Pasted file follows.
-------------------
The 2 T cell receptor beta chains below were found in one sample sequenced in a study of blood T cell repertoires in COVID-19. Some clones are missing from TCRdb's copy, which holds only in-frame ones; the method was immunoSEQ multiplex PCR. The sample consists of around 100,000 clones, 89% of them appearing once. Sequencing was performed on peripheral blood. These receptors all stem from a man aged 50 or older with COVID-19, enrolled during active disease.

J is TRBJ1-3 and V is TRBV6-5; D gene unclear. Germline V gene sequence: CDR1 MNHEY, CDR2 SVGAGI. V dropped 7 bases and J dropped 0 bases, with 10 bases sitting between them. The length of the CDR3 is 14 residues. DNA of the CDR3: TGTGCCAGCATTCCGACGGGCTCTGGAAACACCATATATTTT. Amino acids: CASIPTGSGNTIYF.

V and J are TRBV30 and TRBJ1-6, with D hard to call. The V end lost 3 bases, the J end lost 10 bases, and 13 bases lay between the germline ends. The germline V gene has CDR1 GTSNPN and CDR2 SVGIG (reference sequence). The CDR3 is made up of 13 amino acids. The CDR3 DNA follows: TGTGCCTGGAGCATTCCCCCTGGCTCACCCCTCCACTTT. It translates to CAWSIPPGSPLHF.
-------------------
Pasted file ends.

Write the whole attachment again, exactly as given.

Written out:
The 2 T cell receptor beta chains below were found in one sample sequenced in a study of blood T cell repertoires in COVID-19. Some clones are missing from TCRdb's copy, which holds only in-frame ones; the method was immunoSEQ multiplex PCR. The sample consists of around 100,000 clones, 89% of them appearing once. Sequencing was performed on peripheral blood. These receptors all stem from a man aged 50 or older with COVID-19, enrolled during active disease.

J is TRBJ1-3 and V is TRBV6-5; D gene unclear. Germline V gene sequence: CDR1 MNHEY, CDR2 SVGAGI. V dropped 7 bases and J dropped 0 bases, with 10 bases sitting between them. The length of the CDR3 is 14 residues. DNA of the CDR3: TGTGCCAGCATTCCGACGGGCTCTGGAAACACCATATATTTT. Amino acids: CASIPTGSGNTIYF.

V and J are TRBV30 and TRBJ1-6, with D hard to call. The V end lost 3 bases, the J end lost 10 bases, and 13 bases lay between the germline ends. The germline V gene has CDR1 GTSNPN and CDR2 SVGIG (reference sequence). The CDR3 is made up of 13 amino acids. The CDR3 DNA follows: TGTGCCTGGAGCATTCCCCCTGGCTCACCCCTCCACTTT. It translates to CAWSIPPGSPLHF.